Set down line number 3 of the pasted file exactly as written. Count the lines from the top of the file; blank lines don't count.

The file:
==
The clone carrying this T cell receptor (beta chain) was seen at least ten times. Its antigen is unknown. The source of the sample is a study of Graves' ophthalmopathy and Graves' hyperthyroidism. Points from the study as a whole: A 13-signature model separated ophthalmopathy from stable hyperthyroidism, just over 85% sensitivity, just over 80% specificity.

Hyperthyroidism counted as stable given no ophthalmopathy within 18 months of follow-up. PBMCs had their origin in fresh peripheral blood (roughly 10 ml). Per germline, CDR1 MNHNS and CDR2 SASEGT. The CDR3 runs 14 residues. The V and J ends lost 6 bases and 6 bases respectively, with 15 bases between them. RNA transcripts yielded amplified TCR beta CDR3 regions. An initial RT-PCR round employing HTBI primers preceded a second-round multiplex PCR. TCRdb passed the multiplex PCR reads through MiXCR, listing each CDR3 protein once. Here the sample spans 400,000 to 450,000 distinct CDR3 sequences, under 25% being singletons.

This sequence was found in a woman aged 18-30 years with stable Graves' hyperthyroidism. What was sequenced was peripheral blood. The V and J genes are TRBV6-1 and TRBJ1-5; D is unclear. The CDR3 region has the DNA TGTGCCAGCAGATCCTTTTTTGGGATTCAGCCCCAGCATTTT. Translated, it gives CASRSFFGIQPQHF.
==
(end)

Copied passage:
This sequence was found in a woman aged 18-30 years with stable Graves' hyperthyroidism. What was sequenced was peripheral blood. The V and J genes are TRBV6-1 and TRBJ1-5; D is unclear. The CDR3 region has the DNA TGTGCCAGCAGATCCTTTTTTGGGATTCAGCCCCAGCATTTT. Translated, it gives CASRSFFGIQPQHF.